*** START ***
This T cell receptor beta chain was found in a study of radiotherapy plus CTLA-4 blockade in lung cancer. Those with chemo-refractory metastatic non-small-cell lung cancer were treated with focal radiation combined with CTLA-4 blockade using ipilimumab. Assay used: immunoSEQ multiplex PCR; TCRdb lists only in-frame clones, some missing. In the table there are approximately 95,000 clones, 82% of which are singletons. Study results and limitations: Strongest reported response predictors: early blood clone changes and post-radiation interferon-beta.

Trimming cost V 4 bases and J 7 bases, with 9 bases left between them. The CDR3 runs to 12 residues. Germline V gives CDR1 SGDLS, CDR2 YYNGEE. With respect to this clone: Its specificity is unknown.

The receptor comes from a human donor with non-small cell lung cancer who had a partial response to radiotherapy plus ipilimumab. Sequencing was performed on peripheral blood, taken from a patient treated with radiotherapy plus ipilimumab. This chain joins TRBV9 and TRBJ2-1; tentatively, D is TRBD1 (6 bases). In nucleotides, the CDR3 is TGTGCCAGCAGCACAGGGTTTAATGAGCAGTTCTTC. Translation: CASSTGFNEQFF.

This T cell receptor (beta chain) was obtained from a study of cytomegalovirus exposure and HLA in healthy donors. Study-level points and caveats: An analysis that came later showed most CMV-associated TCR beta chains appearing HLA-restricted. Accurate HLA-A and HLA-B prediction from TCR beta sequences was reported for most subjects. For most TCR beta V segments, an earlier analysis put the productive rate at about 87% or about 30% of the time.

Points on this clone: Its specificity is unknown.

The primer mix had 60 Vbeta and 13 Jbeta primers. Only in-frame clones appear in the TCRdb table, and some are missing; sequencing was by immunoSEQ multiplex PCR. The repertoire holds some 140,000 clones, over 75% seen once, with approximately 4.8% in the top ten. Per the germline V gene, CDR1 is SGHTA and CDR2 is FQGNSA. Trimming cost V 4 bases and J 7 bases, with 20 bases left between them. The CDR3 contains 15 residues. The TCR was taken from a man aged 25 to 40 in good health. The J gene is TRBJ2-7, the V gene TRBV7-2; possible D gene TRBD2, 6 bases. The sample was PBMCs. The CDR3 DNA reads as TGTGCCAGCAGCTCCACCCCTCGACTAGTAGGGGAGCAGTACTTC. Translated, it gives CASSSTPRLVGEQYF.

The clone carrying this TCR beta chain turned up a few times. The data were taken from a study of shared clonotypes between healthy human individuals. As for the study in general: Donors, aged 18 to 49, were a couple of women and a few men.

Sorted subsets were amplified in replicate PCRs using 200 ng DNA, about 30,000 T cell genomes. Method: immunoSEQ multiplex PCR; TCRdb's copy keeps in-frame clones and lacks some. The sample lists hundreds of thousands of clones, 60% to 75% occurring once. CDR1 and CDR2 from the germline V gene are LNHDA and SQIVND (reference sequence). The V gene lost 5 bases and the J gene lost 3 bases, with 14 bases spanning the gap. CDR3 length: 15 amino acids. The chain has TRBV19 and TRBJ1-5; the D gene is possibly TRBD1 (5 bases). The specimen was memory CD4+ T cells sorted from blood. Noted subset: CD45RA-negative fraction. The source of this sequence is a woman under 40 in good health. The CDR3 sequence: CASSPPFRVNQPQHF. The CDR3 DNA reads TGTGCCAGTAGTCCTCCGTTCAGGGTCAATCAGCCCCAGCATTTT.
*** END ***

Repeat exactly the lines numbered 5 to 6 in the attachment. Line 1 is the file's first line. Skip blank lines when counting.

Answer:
Points on this clone: Its specificity is unknown.

The primer mix had 60 Vbeta and 13 Jbeta primers. Only in-frame clones appear in the TCRdb table, and some are missing; sequencing was by immunoSEQ multiplex PCR. The repertoire holds some 140,000 clones, over 75% seen once, with approximately 4.8% in the top ten. Per the germline V gene, CDR1 is SGHTA and CDR2 is FQGNSA. Trimming cost V 4 bases and J 7 bases, with 20 bases left between them. The CDR3 contains 15 residues. The TCR was taken from a man aged 25 to 40 in good health. The J gene is TRBJ2-7, the V gene TRBV7-2; possible D gene TRBD2, 6 bases. The sample was PBMCs. The CDR3 DNA reads as TGTGCCAGCAGCTCCACCCCTCGACTAGTAGGGGAGCAGTACTTC. Translated, it gives CASSSTPRLVGEQYF.